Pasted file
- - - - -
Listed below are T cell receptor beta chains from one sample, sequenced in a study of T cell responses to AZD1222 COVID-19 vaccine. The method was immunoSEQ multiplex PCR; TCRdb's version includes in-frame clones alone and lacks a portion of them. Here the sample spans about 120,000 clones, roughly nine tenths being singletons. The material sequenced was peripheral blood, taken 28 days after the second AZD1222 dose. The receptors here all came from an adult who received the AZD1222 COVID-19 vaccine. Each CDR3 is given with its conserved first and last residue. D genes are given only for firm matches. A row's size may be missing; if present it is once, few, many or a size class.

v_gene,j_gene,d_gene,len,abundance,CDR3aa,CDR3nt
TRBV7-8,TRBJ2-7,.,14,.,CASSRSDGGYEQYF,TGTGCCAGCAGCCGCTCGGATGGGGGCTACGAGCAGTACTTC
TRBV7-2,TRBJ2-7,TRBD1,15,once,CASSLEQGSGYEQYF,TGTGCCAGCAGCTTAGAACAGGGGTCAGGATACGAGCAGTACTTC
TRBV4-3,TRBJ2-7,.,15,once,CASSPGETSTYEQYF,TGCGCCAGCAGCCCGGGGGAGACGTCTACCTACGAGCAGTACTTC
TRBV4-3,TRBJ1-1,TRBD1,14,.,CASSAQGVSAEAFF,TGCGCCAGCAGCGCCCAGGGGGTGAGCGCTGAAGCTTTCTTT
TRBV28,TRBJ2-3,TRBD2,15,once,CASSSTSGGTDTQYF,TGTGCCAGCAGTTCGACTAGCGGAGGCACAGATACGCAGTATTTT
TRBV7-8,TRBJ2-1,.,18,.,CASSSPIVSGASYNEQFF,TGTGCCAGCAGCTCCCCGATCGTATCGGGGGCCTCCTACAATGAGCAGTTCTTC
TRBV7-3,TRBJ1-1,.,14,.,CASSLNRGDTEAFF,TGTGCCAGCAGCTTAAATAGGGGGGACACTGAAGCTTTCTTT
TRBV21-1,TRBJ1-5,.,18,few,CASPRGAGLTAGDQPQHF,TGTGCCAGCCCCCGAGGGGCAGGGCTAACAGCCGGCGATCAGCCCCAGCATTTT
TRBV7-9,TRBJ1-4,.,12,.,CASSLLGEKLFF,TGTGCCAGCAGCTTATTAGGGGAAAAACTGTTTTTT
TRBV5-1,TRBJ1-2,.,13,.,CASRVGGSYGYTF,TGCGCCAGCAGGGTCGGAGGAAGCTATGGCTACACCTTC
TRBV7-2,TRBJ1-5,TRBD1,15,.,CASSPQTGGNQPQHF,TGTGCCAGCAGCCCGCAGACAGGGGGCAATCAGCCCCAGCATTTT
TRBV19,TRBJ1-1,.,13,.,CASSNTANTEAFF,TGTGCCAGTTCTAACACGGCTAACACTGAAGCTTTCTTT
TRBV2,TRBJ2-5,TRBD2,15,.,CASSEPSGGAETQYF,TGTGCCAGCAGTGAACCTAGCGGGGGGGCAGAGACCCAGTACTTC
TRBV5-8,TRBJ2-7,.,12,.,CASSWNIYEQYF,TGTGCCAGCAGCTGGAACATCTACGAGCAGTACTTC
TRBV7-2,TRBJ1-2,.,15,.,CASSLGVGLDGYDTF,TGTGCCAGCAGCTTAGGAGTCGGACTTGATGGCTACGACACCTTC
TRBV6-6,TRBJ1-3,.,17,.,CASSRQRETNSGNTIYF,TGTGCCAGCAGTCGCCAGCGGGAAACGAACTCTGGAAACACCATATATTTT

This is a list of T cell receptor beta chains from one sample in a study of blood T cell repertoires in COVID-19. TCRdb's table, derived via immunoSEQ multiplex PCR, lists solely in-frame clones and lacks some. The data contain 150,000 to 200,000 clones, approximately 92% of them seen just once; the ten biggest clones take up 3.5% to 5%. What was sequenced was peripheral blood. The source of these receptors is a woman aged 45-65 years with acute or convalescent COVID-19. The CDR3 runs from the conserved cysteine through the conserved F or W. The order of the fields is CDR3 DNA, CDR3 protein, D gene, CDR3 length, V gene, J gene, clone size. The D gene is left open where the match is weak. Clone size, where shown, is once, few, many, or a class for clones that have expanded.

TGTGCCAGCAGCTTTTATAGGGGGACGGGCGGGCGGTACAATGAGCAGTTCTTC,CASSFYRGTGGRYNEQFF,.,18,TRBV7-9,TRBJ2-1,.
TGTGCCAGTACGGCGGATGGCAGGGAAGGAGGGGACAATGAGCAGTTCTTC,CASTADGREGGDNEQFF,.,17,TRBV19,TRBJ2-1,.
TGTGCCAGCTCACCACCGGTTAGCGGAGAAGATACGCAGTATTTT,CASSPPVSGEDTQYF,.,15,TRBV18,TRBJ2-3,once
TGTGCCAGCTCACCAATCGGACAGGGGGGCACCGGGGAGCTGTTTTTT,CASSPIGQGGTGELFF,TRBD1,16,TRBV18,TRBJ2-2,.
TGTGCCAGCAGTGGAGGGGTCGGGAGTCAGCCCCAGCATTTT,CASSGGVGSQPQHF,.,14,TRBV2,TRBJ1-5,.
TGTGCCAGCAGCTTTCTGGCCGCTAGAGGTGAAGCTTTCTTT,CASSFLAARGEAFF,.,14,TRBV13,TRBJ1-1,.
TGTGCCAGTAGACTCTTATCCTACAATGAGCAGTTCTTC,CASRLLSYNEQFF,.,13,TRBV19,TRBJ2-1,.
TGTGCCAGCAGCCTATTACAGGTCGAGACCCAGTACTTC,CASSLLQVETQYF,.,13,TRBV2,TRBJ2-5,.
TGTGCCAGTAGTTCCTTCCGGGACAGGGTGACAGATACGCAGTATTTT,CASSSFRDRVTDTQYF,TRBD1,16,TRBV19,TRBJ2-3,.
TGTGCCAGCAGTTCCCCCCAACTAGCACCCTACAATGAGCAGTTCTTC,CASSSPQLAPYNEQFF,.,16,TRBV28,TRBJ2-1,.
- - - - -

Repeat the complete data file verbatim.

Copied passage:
Listed below are T cell receptor beta chains from one sample, sequenced in a study of T cell responses to AZD1222 COVID-19 vaccine. The method was immunoSEQ multiplex PCR; TCRdb's version includes in-frame clones alone and lacks a portion of them. Here the sample spans about 120,000 clones, roughly nine tenths being singletons. The material sequenced was peripheral blood, taken 28 days after the second AZD1222 dose. The receptors here all came from an adult who received the AZD1222 COVID-19 vaccine. Each CDR3 is given with its conserved first and last residue. D genes are given only for firm matches. A row's size may be missing; if present it is once, few, many or a size class.

v_gene,j_gene,d_gene,len,abundance,CDR3aa,CDR3nt
TRBV7-8,TRBJ2-7,.,14,.,CASSRSDGGYEQYF,TGTGCCAGCAGCCGCTCGGATGGGGGCTACGAGCAGTACTTC
TRBV7-2,TRBJ2-7,TRBD1,15,once,CASSLEQGSGYEQYF,TGTGCCAGCAGCTTAGAACAGGGGTCAGGATACGAGCAGTACTTC
TRBV4-3,TRBJ2-7,.,15,once,CASSPGETSTYEQYF,TGCGCCAGCAGCCCGGGGGAGACGTCTACCTACGAGCAGTACTTC
TRBV4-3,TRBJ1-1,TRBD1,14,.,CASSAQGVSAEAFF,TGCGCCAGCAGCGCCCAGGGGGTGAGCGCTGAAGCTTTCTTT
TRBV28,TRBJ2-3,TRBD2,15,once,CASSSTSGGTDTQYF,TGTGCCAGCAGTTCGACTAGCGGAGGCACAGATACGCAGTATTTT
TRBV7-8,TRBJ2-1,.,18,.,CASSSPIVSGASYNEQFF,TGTGCCAGCAGCTCCCCGATCGTATCGGGGGCCTCCTACAATGAGCAGTTCTTC
TRBV7-3,TRBJ1-1,.,14,.,CASSLNRGDTEAFF,TGTGCCAGCAGCTTAAATAGGGGGGACACTGAAGCTTTCTTT
TRBV21-1,TRBJ1-5,.,18,few,CASPRGAGLTAGDQPQHF,TGTGCCAGCCCCCGAGGGGCAGGGCTAACAGCCGGCGATCAGCCCCAGCATTTT
TRBV7-9,TRBJ1-4,.,12,.,CASSLLGEKLFF,TGTGCCAGCAGCTTATTAGGGGAAAAACTGTTTTTT
TRBV5-1,TRBJ1-2,.,13,.,CASRVGGSYGYTF,TGCGCCAGCAGGGTCGGAGGAAGCTATGGCTACACCTTC
TRBV7-2,TRBJ1-5,TRBD1,15,.,CASSPQTGGNQPQHF,TGTGCCAGCAGCCCGCAGACAGGGGGCAATCAGCCCCAGCATTTT
TRBV19,TRBJ1-1,.,13,.,CASSNTANTEAFF,TGTGCCAGTTCTAACACGGCTAACACTGAAGCTTTCTTT
TRBV2,TRBJ2-5,TRBD2,15,.,CASSEPSGGAETQYF,TGTGCCAGCAGTGAACCTAGCGGGGGGGCAGAGACCCAGTACTTC
TRBV5-8,TRBJ2-7,.,12,.,CASSWNIYEQYF,TGTGCCAGCAGCTGGAACATCTACGAGCAGTACTTC
TRBV7-2,TRBJ1-2,.,15,.,CASSLGVGLDGYDTF,TGTGCCAGCAGCTTAGGAGTCGGACTTGATGGCTACGACACCTTC
TRBV6-6,TRBJ1-3,.,17,.,CASSRQRETNSGNTIYF,TGTGCCAGCAGTCGCCAGCGGGAAACGAACTCTGGAAACACCATATATTTT

This is a list of T cell receptor beta chains from one sample in a study of blood T cell repertoires in COVID-19. TCRdb's table, derived via immunoSEQ multiplex PCR, lists solely in-frame clones and lacks some. The data contain 150,000 to 200,000 clones, approximately 92% of them seen just once; the ten biggest clones take up 3.5% to 5%. What was sequenced was peripheral blood. The source of these receptors is a woman aged 45-65 years with acute or convalescent COVID-19. The CDR3 runs from the conserved cysteine through the conserved F or W. The order of the fields is CDR3 DNA, CDR3 protein, D gene, CDR3 length, V gene, J gene, clone size. The D gene is left open where the match is weak. Clone size, where shown, is once, few, many, or a class for clones that have expanded.

TGTGCCAGCAGCTTTTATAGGGGGACGGGCGGGCGGTACAATGAGCAGTTCTTC,CASSFYRGTGGRYNEQFF,.,18,TRBV7-9,TRBJ2-1,.
TGTGCCAGTACGGCGGATGGCAGGGAAGGAGGGGACAATGAGCAGTTCTTC,CASTADGREGGDNEQFF,.,17,TRBV19,TRBJ2-1,.
TGTGCCAGCTCACCACCGGTTAGCGGAGAAGATACGCAGTATTTT,CASSPPVSGEDTQYF,.,15,TRBV18,TRBJ2-3,once
TGTGCCAGCTCACCAATCGGACAGGGGGGCACCGGGGAGCTGTTTTTT,CASSPIGQGGTGELFF,TRBD1,16,TRBV18,TRBJ2-2,.
TGTGCCAGCAGTGGAGGGGTCGGGAGTCAGCCCCAGCATTTT,CASSGGVGSQPQHF,.,14,TRBV2,TRBJ1-5,.
TGTGCCAGCAGCTTTCTGGCCGCTAGAGGTGAAGCTTTCTTT,CASSFLAARGEAFF,.,14,TRBV13,TRBJ1-1,.
TGTGCCAGTAGACTCTTATCCTACAATGAGCAGTTCTTC,CASRLLSYNEQFF,.,13,TRBV19,TRBJ2-1,.
TGTGCCAGCAGCCTATTACAGGTCGAGACCCAGTACTTC,CASSLLQVETQYF,.,13,TRBV2,TRBJ2-5,.
TGTGCCAGTAGTTCCTTCCGGGACAGGGTGACAGATACGCAGTATTTT,CASSSFRDRVTDTQYF,TRBD1,16,TRBV19,TRBJ2-3,.
TGTGCCAGCAGTTCCCCCCAACTAGCACCCTACAATGAGCAGTTCTTC,CASSSPQLAPYNEQFF,.,16,TRBV28,TRBJ2-1,.